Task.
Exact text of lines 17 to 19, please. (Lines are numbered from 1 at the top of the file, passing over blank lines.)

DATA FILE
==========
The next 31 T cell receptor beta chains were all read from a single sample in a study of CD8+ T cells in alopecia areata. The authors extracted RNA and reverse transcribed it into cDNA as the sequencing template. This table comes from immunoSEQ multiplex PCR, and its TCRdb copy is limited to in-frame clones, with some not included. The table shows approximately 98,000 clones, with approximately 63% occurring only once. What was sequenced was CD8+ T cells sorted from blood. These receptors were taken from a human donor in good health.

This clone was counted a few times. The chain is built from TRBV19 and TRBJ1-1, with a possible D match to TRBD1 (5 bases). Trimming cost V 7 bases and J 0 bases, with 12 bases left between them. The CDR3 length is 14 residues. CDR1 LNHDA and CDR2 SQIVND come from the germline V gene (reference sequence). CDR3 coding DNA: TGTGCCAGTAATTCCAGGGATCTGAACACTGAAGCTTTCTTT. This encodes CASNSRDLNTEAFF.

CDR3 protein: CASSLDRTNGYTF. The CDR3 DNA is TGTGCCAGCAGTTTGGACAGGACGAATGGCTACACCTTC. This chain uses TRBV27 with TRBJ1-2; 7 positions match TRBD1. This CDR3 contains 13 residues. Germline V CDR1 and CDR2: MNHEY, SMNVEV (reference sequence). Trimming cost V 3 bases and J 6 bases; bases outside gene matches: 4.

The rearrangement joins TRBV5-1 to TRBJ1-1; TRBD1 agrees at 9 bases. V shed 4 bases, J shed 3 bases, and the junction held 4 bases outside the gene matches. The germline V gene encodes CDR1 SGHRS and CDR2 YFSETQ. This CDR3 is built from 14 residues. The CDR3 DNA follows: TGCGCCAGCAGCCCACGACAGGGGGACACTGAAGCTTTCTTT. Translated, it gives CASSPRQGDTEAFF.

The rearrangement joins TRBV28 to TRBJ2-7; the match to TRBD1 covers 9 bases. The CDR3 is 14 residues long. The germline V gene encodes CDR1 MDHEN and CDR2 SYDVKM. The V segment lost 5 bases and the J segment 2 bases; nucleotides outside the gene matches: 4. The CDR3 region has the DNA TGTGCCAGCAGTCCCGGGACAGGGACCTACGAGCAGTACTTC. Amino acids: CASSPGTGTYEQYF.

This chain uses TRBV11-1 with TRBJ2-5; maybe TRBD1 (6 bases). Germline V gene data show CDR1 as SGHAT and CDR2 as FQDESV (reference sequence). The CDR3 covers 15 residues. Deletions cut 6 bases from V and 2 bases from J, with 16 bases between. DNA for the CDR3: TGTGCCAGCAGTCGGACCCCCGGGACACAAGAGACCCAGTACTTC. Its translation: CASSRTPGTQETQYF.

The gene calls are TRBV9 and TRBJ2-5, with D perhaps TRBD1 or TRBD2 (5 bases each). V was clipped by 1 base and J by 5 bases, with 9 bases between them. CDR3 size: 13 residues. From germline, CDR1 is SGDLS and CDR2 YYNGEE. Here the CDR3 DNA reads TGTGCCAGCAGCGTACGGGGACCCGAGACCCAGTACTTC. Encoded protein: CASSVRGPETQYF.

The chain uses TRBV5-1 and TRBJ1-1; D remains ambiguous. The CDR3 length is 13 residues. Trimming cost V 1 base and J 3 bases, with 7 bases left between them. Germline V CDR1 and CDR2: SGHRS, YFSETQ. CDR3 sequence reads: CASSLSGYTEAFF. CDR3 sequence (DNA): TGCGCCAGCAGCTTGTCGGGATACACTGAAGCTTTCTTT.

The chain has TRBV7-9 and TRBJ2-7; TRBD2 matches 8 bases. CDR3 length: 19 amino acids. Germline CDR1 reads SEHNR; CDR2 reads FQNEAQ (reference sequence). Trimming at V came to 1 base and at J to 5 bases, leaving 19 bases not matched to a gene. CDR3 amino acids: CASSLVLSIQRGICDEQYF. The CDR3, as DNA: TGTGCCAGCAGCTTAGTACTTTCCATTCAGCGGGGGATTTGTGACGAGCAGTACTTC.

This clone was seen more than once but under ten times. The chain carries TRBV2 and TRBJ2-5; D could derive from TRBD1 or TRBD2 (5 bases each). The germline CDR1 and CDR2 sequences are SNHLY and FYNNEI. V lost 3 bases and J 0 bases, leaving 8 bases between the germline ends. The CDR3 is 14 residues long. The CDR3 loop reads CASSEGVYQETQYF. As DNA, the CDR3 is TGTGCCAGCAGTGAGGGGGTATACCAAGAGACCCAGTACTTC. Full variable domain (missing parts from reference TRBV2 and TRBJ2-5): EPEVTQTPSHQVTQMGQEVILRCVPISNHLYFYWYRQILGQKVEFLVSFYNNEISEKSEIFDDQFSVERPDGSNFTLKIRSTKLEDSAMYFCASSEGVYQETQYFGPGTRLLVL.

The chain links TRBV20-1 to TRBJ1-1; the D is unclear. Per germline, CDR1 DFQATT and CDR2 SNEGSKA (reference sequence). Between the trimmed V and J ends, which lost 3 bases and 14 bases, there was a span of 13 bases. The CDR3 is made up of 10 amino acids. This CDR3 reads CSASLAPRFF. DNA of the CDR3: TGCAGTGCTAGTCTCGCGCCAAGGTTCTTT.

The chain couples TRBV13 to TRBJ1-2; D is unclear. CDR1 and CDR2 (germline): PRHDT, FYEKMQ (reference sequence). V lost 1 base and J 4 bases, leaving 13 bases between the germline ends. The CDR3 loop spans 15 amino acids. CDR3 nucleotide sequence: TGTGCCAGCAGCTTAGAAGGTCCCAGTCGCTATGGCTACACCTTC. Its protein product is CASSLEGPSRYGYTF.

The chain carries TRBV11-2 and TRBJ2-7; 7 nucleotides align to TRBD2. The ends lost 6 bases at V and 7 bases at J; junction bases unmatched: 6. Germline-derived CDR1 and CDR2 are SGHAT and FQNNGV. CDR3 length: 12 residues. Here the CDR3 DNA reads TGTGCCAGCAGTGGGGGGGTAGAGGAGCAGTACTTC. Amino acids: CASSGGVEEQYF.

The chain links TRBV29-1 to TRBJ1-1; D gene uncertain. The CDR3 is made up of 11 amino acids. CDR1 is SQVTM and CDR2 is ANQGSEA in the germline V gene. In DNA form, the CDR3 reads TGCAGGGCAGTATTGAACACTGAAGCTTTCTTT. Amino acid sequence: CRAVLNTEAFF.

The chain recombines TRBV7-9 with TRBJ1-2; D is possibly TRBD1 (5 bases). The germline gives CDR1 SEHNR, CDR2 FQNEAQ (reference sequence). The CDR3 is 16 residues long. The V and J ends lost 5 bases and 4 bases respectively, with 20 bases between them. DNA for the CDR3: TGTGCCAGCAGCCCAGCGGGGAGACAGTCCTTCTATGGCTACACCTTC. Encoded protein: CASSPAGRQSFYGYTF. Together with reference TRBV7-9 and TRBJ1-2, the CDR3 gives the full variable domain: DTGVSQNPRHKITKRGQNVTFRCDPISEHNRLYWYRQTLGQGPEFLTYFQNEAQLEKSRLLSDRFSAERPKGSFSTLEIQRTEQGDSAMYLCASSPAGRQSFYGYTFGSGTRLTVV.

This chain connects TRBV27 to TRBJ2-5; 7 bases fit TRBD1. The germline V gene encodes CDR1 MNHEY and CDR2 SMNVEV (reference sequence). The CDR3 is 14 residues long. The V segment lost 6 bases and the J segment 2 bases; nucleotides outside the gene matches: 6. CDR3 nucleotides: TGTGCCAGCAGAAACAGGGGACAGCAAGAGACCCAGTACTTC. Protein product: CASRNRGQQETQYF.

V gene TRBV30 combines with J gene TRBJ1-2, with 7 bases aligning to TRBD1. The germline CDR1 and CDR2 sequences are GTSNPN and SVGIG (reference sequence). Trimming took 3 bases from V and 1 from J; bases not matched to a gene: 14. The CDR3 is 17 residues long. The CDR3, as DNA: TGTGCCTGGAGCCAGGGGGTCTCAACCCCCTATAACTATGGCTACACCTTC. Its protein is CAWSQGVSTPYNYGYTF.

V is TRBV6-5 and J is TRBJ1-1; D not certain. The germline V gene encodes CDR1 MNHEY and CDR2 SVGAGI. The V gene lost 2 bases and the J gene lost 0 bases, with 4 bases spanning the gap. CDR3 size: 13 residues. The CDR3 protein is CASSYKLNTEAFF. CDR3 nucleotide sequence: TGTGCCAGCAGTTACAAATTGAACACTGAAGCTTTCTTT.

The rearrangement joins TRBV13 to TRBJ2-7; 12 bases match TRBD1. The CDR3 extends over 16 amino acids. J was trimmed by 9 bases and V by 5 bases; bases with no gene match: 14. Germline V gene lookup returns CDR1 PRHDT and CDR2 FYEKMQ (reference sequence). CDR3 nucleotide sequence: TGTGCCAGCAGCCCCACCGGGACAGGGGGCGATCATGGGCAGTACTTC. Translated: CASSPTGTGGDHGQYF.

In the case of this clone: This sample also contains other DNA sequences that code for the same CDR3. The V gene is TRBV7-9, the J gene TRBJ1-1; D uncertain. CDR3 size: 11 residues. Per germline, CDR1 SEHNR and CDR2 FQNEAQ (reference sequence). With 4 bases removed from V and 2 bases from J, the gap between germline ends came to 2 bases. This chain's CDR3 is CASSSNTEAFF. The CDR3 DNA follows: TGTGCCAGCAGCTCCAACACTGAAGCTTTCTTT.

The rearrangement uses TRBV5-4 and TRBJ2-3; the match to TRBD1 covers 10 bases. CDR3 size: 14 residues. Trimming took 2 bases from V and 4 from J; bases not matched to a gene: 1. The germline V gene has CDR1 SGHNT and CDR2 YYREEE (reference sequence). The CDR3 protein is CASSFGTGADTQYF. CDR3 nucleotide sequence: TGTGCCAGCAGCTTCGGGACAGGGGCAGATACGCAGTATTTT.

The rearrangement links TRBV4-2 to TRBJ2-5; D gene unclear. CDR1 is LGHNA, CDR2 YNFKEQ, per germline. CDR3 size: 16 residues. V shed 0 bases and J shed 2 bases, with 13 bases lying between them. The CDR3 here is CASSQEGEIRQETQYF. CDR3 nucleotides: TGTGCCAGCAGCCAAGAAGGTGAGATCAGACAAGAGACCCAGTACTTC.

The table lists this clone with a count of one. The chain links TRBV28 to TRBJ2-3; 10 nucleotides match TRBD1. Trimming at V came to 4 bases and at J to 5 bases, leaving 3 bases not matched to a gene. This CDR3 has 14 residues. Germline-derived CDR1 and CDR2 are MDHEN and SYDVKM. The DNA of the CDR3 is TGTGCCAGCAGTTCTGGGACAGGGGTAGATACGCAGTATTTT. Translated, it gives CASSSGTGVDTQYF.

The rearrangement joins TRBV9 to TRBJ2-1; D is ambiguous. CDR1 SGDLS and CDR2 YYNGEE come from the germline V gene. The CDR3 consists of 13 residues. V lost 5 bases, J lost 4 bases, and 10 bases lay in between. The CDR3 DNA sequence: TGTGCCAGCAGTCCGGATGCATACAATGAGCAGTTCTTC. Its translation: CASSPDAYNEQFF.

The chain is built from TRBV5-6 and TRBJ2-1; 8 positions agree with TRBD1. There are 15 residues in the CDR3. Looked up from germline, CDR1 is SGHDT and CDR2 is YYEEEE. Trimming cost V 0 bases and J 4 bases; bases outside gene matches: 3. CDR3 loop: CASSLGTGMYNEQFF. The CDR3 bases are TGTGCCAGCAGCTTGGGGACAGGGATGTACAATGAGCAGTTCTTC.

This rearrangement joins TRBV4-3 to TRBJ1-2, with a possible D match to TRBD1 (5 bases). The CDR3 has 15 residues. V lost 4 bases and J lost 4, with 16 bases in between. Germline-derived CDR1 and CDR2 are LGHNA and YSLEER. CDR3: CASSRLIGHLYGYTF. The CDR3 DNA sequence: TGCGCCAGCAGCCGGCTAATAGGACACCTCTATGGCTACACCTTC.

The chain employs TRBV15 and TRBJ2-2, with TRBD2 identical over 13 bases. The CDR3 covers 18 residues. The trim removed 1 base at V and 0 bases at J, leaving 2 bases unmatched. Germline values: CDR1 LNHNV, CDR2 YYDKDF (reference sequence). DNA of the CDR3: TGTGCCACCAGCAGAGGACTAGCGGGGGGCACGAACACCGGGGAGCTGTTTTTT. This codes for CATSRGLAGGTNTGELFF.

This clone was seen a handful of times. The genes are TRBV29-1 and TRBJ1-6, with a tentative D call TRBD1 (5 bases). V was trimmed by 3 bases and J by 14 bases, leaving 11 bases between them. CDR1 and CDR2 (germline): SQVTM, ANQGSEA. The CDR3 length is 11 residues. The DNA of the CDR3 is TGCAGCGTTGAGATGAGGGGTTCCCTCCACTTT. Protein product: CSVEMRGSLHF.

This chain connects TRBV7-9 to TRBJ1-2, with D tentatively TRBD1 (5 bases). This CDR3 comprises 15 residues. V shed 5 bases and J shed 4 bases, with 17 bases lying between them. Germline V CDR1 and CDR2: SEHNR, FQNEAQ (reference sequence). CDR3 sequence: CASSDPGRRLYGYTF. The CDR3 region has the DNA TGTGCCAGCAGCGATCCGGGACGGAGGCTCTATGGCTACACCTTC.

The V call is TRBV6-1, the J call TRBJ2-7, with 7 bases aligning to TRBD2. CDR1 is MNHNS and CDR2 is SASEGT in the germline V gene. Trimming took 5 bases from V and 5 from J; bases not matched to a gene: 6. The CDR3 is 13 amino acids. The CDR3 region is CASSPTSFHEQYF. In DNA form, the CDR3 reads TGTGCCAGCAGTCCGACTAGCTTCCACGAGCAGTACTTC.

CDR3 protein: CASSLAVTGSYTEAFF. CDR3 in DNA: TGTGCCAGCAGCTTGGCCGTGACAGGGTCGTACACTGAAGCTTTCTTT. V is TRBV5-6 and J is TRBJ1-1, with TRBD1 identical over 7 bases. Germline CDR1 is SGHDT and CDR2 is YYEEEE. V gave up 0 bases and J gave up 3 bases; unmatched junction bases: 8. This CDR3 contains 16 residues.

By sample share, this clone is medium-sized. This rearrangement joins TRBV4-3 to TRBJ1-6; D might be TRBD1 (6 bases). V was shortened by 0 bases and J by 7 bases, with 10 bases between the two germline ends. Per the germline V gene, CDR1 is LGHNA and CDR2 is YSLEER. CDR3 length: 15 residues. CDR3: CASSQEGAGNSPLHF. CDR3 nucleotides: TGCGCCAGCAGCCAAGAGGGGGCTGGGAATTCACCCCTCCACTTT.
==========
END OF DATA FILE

V gene TRBV30 combines with J gene TRBJ1-2, with 7 bases aligning to TRBD1. The germline CDR1 and CDR2 sequences are GTSNPN and SVGIG (reference sequence). Trimming took 3 bases from V and 1 from J; bases not matched to a gene: 14. The CDR3 is 17 residues long. The CDR3, as DNA: TGTGCCTGGAGCCAGGGGGTCTCAACCCCCTATAACTATGGCTACACCTTC. Its protein is CAWSQGVSTPYNYGYTF.

V is TRBV6-5 and J is TRBJ1-1; D not certain. The germline V gene encodes CDR1 MNHEY and CDR2 SVGAGI. The V gene lost 2 bases and the J gene lost 0 bases, with 4 bases spanning the gap. CDR3 size: 13 residues. The CDR3 protein is CASSYKLNTEAFF. CDR3 nucleotide sequence: TGTGCCAGCAGTTACAAATTGAACACTGAAGCTTTCTTT.

The rearrangement joins TRBV13 to TRBJ2-7; 12 bases match TRBD1. The CDR3 extends over 16 amino acids. J was trimmed by 9 bases and V by 5 bases; bases with no gene match: 14. Germline V gene lookup returns CDR1 PRHDT and CDR2 FYEKMQ (reference sequence). CDR3 nucleotide sequence: TGTGCCAGCAGCCCCACCGGGACAGGGGGCGATCATGGGCAGTACTTC. Translated: CASSPTGTGGDHGQYF.